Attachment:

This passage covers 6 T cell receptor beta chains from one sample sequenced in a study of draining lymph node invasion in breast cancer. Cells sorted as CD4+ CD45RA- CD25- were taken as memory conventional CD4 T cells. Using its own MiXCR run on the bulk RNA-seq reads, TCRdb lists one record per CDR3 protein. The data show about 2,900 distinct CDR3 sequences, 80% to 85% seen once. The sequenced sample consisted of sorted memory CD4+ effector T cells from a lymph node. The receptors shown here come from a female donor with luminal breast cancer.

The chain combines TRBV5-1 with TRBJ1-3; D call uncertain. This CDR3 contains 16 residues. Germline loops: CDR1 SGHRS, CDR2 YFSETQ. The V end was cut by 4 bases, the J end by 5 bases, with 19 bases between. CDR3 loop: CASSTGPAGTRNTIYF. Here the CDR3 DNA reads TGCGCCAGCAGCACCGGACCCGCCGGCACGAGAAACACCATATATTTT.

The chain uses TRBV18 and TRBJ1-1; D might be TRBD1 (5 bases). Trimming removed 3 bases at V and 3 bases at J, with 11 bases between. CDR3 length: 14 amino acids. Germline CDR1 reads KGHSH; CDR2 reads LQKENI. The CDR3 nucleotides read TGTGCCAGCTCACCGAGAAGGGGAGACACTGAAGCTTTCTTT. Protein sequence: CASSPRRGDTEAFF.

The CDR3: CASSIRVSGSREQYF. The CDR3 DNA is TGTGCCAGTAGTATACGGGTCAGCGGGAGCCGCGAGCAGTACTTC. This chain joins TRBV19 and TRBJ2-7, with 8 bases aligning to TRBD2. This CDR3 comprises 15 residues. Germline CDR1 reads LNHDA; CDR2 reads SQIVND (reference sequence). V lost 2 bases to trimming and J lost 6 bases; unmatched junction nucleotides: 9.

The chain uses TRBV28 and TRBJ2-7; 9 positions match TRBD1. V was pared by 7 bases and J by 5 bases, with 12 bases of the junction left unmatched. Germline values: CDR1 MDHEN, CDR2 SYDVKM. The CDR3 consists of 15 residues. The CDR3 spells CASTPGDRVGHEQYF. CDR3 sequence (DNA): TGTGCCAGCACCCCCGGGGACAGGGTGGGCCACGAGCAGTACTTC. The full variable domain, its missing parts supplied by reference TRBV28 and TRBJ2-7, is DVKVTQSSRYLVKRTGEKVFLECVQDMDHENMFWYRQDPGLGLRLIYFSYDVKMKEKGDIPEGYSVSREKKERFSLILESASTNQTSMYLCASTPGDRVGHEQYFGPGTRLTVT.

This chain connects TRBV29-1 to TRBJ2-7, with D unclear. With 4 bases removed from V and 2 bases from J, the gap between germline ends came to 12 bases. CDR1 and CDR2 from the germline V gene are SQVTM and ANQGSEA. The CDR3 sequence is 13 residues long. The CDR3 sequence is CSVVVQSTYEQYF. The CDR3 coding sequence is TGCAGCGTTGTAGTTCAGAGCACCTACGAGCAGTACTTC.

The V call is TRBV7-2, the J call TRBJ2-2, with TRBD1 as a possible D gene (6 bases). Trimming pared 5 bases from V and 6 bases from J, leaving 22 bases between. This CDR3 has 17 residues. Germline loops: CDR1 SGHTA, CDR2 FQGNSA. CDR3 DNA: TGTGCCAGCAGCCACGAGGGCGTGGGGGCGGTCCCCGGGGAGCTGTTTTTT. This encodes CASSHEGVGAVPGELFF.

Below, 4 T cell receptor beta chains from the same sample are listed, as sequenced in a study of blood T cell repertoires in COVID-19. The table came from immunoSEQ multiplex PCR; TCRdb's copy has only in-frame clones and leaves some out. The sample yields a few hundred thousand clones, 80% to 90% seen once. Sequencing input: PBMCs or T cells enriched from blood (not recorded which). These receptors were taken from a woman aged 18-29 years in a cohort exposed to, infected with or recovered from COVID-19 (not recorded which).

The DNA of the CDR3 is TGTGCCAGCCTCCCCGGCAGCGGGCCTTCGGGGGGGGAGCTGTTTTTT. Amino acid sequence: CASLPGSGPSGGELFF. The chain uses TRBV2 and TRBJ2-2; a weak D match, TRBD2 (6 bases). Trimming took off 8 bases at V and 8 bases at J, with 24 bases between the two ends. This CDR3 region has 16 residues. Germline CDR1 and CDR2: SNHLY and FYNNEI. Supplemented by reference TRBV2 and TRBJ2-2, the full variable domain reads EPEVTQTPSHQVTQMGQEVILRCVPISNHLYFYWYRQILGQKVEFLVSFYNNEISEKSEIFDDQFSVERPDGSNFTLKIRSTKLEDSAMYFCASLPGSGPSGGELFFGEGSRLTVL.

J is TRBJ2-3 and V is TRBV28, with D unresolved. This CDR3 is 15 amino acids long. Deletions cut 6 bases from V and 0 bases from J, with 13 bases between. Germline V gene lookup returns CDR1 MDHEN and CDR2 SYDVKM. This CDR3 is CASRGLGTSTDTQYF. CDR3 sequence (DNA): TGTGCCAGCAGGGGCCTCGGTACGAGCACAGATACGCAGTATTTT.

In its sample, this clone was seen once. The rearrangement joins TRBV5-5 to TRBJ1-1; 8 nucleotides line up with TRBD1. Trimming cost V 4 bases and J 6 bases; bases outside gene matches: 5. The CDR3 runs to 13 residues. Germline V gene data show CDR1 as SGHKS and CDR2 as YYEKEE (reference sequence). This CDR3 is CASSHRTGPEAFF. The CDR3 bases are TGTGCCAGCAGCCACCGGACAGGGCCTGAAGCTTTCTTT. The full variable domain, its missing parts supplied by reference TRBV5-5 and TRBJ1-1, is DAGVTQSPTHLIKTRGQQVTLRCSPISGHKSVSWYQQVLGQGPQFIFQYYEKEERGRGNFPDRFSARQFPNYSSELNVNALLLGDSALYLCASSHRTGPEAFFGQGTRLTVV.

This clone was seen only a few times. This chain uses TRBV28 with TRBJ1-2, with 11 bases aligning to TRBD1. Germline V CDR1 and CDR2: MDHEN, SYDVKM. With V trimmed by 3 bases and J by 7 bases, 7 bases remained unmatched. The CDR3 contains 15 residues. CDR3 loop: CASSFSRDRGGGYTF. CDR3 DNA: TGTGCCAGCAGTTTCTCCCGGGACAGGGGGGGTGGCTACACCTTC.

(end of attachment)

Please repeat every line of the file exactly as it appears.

This passage covers 6 T cell receptor beta chains from one sample sequenced in a study of draining lymph node invasion in breast cancer. Cells sorted as CD4+ CD45RA- CD25- were taken as memory conventional CD4 T cells. Using its own MiXCR run on the bulk RNA-seq reads, TCRdb lists one record per CDR3 protein. The data show about 2,900 distinct CDR3 sequences, 80% to 85% seen once. The sequenced sample consisted of sorted memory CD4+ effector T cells from a lymph node. The receptors shown here come from a female donor with luminal breast cancer.

The chain combines TRBV5-1 with TRBJ1-3; D call uncertain. This CDR3 contains 16 residues. Germline loops: CDR1 SGHRS, CDR2 YFSETQ. The V end was cut by 4 bases, the J end by 5 bases, with 19 bases between. CDR3 loop: CASSTGPAGTRNTIYF. Here the CDR3 DNA reads TGCGCCAGCAGCACCGGACCCGCCGGCACGAGAAACACCATATATTTT.

The chain uses TRBV18 and TRBJ1-1; D might be TRBD1 (5 bases). Trimming removed 3 bases at V and 3 bases at J, with 11 bases between. CDR3 length: 14 amino acids. Germline CDR1 reads KGHSH; CDR2 reads LQKENI. The CDR3 nucleotides read TGTGCCAGCTCACCGAGAAGGGGAGACACTGAAGCTTTCTTT. Protein sequence: CASSPRRGDTEAFF.

The CDR3: CASSIRVSGSREQYF. The CDR3 DNA is TGTGCCAGTAGTATACGGGTCAGCGGGAGCCGCGAGCAGTACTTC. This chain joins TRBV19 and TRBJ2-7, with 8 bases aligning to TRBD2. This CDR3 comprises 15 residues. Germline CDR1 reads LNHDA; CDR2 reads SQIVND (reference sequence). V lost 2 bases to trimming and J lost 6 bases; unmatched junction nucleotides: 9.

The chain uses TRBV28 and TRBJ2-7; 9 positions match TRBD1. V was pared by 7 bases and J by 5 bases, with 12 bases of the junction left unmatched. Germline values: CDR1 MDHEN, CDR2 SYDVKM. The CDR3 consists of 15 residues. The CDR3 spells CASTPGDRVGHEQYF. CDR3 sequence (DNA): TGTGCCAGCACCCCCGGGGACAGGGTGGGCCACGAGCAGTACTTC. The full variable domain, its missing parts supplied by reference TRBV28 and TRBJ2-7, is DVKVTQSSRYLVKRTGEKVFLECVQDMDHENMFWYRQDPGLGLRLIYFSYDVKMKEKGDIPEGYSVSREKKERFSLILESASTNQTSMYLCASTPGDRVGHEQYFGPGTRLTVT.

This chain connects TRBV29-1 to TRBJ2-7, with D unclear. With 4 bases removed from V and 2 bases from J, the gap between germline ends came to 12 bases. CDR1 and CDR2 from the germline V gene are SQVTM and ANQGSEA. The CDR3 sequence is 13 residues long. The CDR3 sequence is CSVVVQSTYEQYF. The CDR3 coding sequence is TGCAGCGTTGTAGTTCAGAGCACCTACGAGCAGTACTTC.

The V call is TRBV7-2, the J call TRBJ2-2, with TRBD1 as a possible D gene (6 bases). Trimming pared 5 bases from V and 6 bases from J, leaving 22 bases between. This CDR3 has 17 residues. Germline loops: CDR1 SGHTA, CDR2 FQGNSA. CDR3 DNA: TGTGCCAGCAGCCACGAGGGCGTGGGGGCGGTCCCCGGGGAGCTGTTTTTT. This encodes CASSHEGVGAVPGELFF.

Below, 4 T cell receptor beta chains from the same sample are listed, as sequenced in a study of blood T cell repertoires in COVID-19. The table came from immunoSEQ multiplex PCR; TCRdb's copy has only in-frame clones and leaves some out. The sample yields a few hundred thousand clones, 80% to 90% seen once. Sequencing input: PBMCs or T cells enriched from blood (not recorded which). These receptors were taken from a woman aged 18-29 years in a cohort exposed to, infected with or recovered from COVID-19 (not recorded which).

The DNA of the CDR3 is TGTGCCAGCCTCCCCGGCAGCGGGCCTTCGGGGGGGGAGCTGTTTTTT. Amino acid sequence: CASLPGSGPSGGELFF. The chain uses TRBV2 and TRBJ2-2; a weak D match, TRBD2 (6 bases). Trimming took off 8 bases at V and 8 bases at J, with 24 bases between the two ends. This CDR3 region has 16 residues. Germline CDR1 and CDR2: SNHLY and FYNNEI. Supplemented by reference TRBV2 and TRBJ2-2, the full variable domain reads EPEVTQTPSHQVTQMGQEVILRCVPISNHLYFYWYRQILGQKVEFLVSFYNNEISEKSEIFDDQFSVERPDGSNFTLKIRSTKLEDSAMYFCASLPGSGPSGGELFFGEGSRLTVL.

J is TRBJ2-3 and V is TRBV28, with D unresolved. This CDR3 is 15 amino acids long. Deletions cut 6 bases from V and 0 bases from J, with 13 bases between. Germline V gene lookup returns CDR1 MDHEN and CDR2 SYDVKM. This CDR3 is CASRGLGTSTDTQYF. CDR3 sequence (DNA): TGTGCCAGCAGGGGCCTCGGTACGAGCACAGATACGCAGTATTTT.

In its sample, this clone was seen once. The rearrangement joins TRBV5-5 to TRBJ1-1; 8 nucleotides line up with TRBD1. Trimming cost V 4 bases and J 6 bases; bases outside gene matches: 5. The CDR3 runs to 13 residues. Germline V gene data show CDR1 as SGHKS and CDR2 as YYEKEE (reference sequence). This CDR3 is CASSHRTGPEAFF. The CDR3 bases are TGTGCCAGCAGCCACCGGACAGGGCCTGAAGCTTTCTTT. The full variable domain, its missing parts supplied by reference TRBV5-5 and TRBJ1-1, is DAGVTQSPTHLIKTRGQQVTLRCSPISGHKSVSWYQQVLGQGPQFIFQYYEKEERGRGNFPDRFSARQFPNYSSELNVNALLLGDSALYLCASSHRTGPEAFFGQGTRLTVV.

This clone was seen only a few times. This chain uses TRBV28 with TRBJ1-2, with 11 bases aligning to TRBD1. Germline V CDR1 and CDR2: MDHEN, SYDVKM. With V trimmed by 3 bases and J by 7 bases, 7 bases remained unmatched. The CDR3 contains 15 residues. CDR3 loop: CASSFSRDRGGGYTF. CDR3 DNA: TGTGCCAGCAGTTTCTCCCGGGACAGGGGGGGTGGCTACACCTTC.